MPÔTS Vendredi30 novembre 2012

Evadés fiscaux: la France durcit encore le ton
Le projet de loi de finances élargit les possibilités d’enquêtes pénales contre les fraudeurs. Les fiscalistes s’inquiètent pour les «délocalisés»


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MessagePosté le: Ven 30 Nov - 01:02 (2012)    Sujet du message: Austérité en Europe Répondre en citant

Un ton gaullien :


©EPAFrom WORLD 10:52pmDutch PM calls on EU to review its powersMark Rutte says Brussels should consider returning some powers to members


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MessagePosté le: Ven 30 Nov - 08:58 (2012)    Sujet du message: Austérité en Europe Répondre en citant

In the End, Greek Crisis Will Hit Taxpayers
Analysis: The deal on Greece's debt points to an (almost) iron rule of sovereign-debt crises: Losses fall on taxpayers in creditor countries because debt originally extended by private creditors ends up on the balance sheet of the public sector. 6:02 AM 


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MessagePosté le: Ven 30 Nov - 19:13 (2012)    Sujet du message: Austérité en Europe Répondre en citant

Pourquoi l’Europe se désagrège ?


La détérioration de la situation économique en Europe peut engendrer de nouveaux Etats. Le renforcement de l’intégration des pays-membres a suscité les tendances centrifuges au sein de ces Etats. →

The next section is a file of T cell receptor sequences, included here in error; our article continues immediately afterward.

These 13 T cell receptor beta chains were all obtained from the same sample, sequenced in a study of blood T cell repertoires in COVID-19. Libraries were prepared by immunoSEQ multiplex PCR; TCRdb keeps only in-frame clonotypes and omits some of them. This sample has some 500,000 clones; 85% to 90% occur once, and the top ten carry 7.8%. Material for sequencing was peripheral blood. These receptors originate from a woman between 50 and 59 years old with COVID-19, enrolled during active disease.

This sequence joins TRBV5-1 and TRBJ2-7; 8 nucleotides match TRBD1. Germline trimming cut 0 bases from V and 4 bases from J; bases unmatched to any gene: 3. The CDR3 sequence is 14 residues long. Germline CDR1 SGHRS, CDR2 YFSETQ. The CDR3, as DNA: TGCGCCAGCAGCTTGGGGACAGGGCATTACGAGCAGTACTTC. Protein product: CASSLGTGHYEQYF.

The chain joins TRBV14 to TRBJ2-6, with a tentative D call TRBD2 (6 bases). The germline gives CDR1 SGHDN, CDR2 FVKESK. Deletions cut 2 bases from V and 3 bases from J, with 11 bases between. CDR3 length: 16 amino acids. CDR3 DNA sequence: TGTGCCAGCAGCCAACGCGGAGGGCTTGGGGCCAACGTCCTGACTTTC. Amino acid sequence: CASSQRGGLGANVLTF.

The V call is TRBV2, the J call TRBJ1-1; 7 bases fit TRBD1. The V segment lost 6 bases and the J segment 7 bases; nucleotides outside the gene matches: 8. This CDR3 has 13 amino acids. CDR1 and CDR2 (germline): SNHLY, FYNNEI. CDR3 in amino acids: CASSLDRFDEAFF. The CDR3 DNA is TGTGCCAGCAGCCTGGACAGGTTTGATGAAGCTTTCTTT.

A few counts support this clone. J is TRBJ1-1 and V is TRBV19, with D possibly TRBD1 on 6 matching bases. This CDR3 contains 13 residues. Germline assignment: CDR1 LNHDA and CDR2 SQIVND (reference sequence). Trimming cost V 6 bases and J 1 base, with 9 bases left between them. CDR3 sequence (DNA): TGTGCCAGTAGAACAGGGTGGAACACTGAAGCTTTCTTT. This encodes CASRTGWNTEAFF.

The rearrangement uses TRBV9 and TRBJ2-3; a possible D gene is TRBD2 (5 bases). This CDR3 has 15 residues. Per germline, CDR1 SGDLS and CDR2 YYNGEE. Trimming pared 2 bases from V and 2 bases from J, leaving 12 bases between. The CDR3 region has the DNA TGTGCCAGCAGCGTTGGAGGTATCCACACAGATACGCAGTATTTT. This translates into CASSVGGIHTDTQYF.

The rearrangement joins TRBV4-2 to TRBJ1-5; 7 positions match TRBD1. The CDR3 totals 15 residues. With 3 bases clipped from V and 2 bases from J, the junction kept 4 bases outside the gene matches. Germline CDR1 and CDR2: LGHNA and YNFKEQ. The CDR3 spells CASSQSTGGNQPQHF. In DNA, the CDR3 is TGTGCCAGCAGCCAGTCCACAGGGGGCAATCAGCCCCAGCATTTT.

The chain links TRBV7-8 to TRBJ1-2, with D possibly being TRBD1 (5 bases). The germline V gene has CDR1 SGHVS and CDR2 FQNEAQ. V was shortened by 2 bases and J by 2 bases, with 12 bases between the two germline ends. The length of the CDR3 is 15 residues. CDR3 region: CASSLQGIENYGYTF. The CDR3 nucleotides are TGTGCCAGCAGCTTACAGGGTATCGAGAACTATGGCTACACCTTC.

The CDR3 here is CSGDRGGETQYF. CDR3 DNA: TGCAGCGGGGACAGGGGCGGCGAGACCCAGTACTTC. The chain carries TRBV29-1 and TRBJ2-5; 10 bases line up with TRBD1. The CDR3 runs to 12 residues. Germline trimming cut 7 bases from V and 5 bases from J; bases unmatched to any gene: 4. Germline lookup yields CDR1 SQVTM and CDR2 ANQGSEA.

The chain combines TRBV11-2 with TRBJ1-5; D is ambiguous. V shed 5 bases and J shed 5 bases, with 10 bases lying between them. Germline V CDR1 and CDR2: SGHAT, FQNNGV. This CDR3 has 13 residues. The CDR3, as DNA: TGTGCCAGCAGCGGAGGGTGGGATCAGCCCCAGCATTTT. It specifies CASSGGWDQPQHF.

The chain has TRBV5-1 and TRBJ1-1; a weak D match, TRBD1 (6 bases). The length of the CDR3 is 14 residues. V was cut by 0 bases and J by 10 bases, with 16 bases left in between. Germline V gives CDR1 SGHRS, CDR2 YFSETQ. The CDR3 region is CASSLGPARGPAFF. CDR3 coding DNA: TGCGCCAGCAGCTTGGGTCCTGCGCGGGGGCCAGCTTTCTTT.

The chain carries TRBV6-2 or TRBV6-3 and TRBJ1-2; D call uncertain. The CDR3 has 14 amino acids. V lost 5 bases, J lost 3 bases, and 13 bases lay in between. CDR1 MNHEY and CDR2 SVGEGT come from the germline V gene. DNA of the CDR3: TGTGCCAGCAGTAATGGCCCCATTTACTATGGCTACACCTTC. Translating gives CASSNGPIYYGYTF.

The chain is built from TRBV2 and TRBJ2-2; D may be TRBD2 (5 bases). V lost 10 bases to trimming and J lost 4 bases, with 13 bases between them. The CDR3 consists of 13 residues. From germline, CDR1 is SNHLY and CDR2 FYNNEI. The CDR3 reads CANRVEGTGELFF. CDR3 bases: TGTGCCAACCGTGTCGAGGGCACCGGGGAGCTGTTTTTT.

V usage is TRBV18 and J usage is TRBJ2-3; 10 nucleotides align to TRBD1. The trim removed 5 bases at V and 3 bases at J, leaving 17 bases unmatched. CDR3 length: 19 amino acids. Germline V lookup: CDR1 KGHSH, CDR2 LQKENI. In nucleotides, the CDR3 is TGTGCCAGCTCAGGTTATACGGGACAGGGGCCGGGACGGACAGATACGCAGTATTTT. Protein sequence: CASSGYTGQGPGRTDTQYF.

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MessagePosté le: Sam 1 Déc - 19:08 (2012)    Sujet du message: Austérité en Europe Répondre en citant

Spanish Retirees to Get No Inflation Adjustment 

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MessagePosté le: Dim 2 Déc - 00:36 (2012)    Sujet du message: Austérité en Europe Répondre en citant

Les Juifs rapellent aux Européens leur propriété perdue

Les anciens pays socialistes de l’Europe doivent rendre aux Juifs la propriété volée au cours de l’holocauste ou bien leur payer les récompenses, estime le président du congrès juif mondial Ron Lauder. Selon des experts, il s’agit des milliards d’USD. →

Un député hongrois propose de lister les Juifs dangereux
Allemagne : Angela Merkel soutient les juifs